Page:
A new trend popping up in the retail industry is seemingly counterintuitive: brick-and-mortar stores that don’t actually stock and sell goods. Both Nordstrom and Zachys, a premier New York wine retailer, have recently announced concepts that focus more on the customer experience versus shopping for items.
Experiential retail has been a hot buzzword this year, as retailers seek to generate more foot traffic and keep up with customer demands for more personalized experiences. As 66% of U.S. consumers still note the importance of feeling and sensing a product while they shop, these new non-shopping concepts can help educate and empower consumers.
While these non-merchandise stores certainly won’t replace your typical brick-and-mortar location, there is room for both in the landscape. “For customers, the main benefit is convenience. Being able to quickly get to a small store to pick up products ordered online or to try on goods is helpful,” said Neil Saunders, Managing Director and Retail Analyst at GlobalData Retail in an interview with Retail TouchPoints. “The no-merchandise store does not necessarily replace the necessity of visiting a larger store, but it does give the consumer more choices.”
Nordstrom’s version, called Nordstrom Local, will launch in West Hollywood, Calif. on Oct. 3. It will take up only 3,000 square feet of space — much more compact than a typical Nordstrom store, which averages 140,000 square feet. While there may not be any product to push in the small space, it is likely that Nordstrom is saving on costs, according to experts.
Reaching More Customers At A Lower Cost
Saunders added that the perks of non-merchandise stores also include access to markets and locations that may not be able to support a full-size store. This essentially gives retailers access to more consumers in a cost-effective way.
While there will be clothing inside for customers to try on, there won’t be any inventory to purchase at Nordstrom Local. Instead, consumers can come in, enjoy wine, beer and espresso, and collaborate with on-site stylists to create personalized wardrobes that they can order virtually and have delivered to the store that same day.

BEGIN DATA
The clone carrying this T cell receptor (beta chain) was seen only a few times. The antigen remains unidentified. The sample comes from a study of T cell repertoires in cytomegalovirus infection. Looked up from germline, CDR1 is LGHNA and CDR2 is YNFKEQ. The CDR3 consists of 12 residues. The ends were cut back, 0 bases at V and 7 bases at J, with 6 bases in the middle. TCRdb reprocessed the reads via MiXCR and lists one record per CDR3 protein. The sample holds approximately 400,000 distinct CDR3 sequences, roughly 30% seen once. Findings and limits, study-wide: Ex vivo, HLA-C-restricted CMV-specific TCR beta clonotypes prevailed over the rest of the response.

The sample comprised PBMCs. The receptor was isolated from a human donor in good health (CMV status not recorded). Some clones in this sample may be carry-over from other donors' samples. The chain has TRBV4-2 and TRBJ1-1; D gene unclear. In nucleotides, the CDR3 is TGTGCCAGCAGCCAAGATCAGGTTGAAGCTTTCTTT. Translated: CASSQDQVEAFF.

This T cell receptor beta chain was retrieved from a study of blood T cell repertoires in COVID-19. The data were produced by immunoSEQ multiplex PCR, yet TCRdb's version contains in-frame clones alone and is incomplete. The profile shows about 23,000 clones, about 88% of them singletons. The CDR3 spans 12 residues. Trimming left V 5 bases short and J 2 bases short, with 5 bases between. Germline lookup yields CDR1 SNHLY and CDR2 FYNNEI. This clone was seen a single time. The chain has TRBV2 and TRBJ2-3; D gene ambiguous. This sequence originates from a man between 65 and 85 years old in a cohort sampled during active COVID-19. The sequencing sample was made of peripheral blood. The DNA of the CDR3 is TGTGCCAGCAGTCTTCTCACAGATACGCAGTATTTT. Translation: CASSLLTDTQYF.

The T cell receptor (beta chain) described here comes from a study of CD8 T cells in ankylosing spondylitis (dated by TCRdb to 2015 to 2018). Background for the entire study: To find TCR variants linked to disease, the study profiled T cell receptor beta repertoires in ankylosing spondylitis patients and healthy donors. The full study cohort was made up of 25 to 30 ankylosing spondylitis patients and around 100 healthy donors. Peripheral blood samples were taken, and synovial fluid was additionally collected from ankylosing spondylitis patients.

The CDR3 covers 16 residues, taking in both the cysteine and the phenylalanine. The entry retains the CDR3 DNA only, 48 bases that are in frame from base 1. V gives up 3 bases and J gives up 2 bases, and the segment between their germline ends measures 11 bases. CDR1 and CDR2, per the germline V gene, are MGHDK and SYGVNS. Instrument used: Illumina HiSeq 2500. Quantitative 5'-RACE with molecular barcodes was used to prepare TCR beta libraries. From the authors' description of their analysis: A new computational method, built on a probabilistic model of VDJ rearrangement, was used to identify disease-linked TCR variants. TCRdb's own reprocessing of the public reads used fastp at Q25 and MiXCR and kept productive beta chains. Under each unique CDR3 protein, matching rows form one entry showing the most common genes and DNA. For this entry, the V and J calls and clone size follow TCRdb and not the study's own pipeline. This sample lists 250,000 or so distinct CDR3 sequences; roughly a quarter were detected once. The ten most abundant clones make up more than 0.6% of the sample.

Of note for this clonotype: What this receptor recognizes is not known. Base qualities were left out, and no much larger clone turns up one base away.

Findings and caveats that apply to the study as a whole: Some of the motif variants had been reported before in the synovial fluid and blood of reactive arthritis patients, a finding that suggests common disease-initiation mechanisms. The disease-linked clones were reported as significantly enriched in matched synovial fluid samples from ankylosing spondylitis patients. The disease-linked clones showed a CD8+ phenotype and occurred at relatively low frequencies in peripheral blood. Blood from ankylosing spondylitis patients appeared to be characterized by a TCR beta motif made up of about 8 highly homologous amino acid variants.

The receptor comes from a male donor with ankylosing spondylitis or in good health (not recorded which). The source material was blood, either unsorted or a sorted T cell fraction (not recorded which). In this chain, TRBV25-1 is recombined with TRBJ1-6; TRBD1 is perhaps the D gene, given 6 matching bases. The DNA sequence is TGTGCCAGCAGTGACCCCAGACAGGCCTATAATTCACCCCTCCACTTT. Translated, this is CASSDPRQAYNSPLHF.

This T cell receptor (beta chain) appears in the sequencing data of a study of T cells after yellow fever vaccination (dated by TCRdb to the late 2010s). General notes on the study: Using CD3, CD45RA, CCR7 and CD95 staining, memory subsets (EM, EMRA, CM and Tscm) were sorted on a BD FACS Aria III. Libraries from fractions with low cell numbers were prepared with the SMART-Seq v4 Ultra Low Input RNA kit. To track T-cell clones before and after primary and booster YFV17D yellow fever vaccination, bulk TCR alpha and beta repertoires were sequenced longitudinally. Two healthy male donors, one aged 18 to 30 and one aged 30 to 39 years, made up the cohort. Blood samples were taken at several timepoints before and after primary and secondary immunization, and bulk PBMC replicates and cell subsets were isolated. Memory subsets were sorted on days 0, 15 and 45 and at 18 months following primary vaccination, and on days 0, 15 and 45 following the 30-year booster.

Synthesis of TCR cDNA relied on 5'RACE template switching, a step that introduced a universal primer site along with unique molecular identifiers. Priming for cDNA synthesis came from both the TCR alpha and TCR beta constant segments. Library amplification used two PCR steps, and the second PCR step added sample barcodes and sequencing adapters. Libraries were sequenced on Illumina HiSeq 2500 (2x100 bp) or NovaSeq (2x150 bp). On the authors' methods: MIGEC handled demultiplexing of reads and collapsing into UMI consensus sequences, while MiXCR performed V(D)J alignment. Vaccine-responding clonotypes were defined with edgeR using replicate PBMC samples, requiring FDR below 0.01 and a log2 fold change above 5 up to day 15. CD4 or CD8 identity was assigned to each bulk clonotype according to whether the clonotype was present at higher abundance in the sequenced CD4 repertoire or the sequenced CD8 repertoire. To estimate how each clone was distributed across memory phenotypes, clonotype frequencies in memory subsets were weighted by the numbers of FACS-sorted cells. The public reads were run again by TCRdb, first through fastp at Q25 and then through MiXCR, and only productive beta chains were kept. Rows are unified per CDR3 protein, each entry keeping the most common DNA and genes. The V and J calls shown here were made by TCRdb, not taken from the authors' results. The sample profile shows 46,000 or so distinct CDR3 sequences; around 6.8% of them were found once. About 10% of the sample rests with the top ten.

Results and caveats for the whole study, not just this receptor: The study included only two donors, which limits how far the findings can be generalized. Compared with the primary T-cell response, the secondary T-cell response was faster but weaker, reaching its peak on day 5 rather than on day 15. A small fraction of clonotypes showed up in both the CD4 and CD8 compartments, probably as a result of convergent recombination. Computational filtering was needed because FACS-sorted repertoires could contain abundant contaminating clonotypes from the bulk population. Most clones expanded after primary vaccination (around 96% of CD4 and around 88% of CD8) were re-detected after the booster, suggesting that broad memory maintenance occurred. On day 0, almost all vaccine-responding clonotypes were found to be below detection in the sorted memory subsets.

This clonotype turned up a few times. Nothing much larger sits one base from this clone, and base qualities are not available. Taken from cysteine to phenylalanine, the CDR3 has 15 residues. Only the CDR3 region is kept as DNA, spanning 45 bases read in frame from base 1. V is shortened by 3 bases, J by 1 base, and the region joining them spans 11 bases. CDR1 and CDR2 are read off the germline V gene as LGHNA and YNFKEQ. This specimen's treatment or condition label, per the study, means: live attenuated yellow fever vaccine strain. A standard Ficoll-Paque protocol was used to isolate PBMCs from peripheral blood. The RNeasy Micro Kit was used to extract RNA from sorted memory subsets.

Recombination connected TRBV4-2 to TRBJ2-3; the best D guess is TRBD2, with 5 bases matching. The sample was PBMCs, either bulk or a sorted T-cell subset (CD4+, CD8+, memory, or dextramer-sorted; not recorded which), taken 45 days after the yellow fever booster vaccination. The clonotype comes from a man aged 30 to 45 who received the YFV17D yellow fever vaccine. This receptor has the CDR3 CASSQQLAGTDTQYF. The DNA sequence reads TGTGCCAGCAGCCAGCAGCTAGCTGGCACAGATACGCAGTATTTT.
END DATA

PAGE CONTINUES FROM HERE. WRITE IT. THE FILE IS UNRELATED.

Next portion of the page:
“Shopping today may not always mean going to a store and looking at a vast amount of inventory,” said Shea Jensen, who led the Nordstrom Local initiative as SVP of Customer Experience, in an interview with the Wall Street Journal. “It can mean trusting an expert to pick out a selection of items.”
Additional features of Nordstrom Local include:
- Buy online, pick up in-store/curbside pickup;
- On-site alterations and tailoring;
- Same-day delivery; and
- Manicure services.
"As the retail landscape continues to transform at an unprecedented pace, the one thing we know that remains constant is that customers continue to value great service, speed and convenience," said Jensen in a statement. "We know there are more and more demands on a customer's time and we wanted to offer our best services in a convenient location to meet their shopping needs. Finding new ways to engage with customers on their terms is more important to us now than ever."
Zachys Store Doubles As Education, Event Space
On a similar note, Zachys, based in Scarsdale, N.Y., introduced a new location in Washington, D.C. after noticing an influx of online and phone traffic from the area. The company’s president Jeff Zacharia said this showed the company that “there is a demand for a premium wine retailer and auction house in the market.”
Yet, this is no traditional wine store. Part of the space is dedicated to private storage areas for clients’ wine collections, while the other part features offices and an event room for tasting events, classes and corporate meetings. Customers can also pre-order wines that they can pick up at the 17,000-square-foot refrigerated warehouse.
Whether or not this new concept is a fit for all retailers, it is still a unique idea for those looking to be at the forefront of experiential retail. It will be interesting to see which retailers follow in Nordstrom’s and Zachys’ footprints.
“Product-less stores have a better chance of succeeding in segments where inventory is bulky or costly, where experiencing the product is key to purchase, and immediate possession isn't critical to enjoyment,” said High Street’s King. “Motorcycles come to mind, as do appliances, furniture and art galleries.”
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